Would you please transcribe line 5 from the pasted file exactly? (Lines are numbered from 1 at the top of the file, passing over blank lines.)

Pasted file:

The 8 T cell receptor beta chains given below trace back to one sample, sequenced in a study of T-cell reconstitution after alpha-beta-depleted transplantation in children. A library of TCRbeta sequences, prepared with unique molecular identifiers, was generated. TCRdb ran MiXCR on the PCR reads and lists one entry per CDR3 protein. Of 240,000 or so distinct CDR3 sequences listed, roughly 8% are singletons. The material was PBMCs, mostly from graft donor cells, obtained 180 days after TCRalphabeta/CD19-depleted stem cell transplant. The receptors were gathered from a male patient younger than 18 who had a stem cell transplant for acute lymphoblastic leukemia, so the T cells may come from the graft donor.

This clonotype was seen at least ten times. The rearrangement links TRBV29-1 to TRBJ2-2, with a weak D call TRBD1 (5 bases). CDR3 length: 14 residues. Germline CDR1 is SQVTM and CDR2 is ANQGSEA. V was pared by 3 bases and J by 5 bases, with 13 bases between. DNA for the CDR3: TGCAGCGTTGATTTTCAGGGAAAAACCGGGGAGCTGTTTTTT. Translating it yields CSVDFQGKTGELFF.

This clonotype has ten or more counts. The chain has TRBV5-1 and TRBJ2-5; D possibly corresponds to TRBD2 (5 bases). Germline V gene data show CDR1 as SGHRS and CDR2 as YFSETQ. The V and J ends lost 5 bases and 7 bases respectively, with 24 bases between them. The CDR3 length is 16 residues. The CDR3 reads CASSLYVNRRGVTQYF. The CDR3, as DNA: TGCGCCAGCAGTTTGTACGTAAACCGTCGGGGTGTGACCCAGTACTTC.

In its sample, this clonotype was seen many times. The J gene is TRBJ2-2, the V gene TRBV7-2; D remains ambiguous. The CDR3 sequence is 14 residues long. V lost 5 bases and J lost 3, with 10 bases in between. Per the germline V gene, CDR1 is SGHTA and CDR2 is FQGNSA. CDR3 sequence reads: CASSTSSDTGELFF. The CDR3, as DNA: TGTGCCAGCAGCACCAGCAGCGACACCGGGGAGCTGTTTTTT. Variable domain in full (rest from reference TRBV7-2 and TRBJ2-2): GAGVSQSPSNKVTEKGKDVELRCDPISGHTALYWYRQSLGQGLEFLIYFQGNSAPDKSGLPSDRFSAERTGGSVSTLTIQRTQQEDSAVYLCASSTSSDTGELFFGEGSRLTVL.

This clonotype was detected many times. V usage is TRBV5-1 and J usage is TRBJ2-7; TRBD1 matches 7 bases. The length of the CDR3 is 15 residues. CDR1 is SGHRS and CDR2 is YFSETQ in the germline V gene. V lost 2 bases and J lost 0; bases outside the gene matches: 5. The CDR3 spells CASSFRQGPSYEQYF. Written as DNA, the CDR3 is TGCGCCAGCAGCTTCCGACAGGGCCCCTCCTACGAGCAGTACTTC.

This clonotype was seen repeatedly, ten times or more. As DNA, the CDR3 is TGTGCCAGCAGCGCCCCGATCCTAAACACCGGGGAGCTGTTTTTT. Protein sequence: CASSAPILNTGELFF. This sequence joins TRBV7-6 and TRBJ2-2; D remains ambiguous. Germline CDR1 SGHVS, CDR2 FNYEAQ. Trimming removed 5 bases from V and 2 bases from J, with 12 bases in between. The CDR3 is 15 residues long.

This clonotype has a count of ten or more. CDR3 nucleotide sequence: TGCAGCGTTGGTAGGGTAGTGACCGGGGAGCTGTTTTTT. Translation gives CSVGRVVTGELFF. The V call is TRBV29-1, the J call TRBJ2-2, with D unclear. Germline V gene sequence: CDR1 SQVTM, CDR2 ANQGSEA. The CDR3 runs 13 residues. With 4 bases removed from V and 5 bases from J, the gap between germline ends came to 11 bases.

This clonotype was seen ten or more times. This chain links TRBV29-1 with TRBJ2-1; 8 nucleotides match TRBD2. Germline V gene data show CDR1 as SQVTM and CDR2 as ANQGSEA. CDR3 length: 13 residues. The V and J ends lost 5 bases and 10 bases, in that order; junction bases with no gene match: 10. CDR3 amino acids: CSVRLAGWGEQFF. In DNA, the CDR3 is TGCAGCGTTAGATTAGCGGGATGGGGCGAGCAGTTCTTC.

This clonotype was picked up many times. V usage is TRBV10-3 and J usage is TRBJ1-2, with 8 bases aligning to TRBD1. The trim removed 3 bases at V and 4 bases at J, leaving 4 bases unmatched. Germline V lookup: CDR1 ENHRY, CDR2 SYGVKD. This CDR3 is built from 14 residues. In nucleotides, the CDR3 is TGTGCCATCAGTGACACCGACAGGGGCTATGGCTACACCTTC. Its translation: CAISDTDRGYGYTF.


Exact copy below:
This clonotype was detected many times. V usage is TRBV5-1 and J usage is TRBJ2-7; TRBD1 matches 7 bases. The length of the CDR3 is 15 residues. CDR1 is SGHRS and CDR2 is YFSETQ in the germline V gene. V lost 2 bases and J lost 0; bases outside the gene matches: 5. The CDR3 spells CASSFRQGPSYEQYF. Written as DNA, the CDR3 is TGCGCCAGCAGCTTCCGACAGGGCCCCTCCTACGAGCAGTACTTC.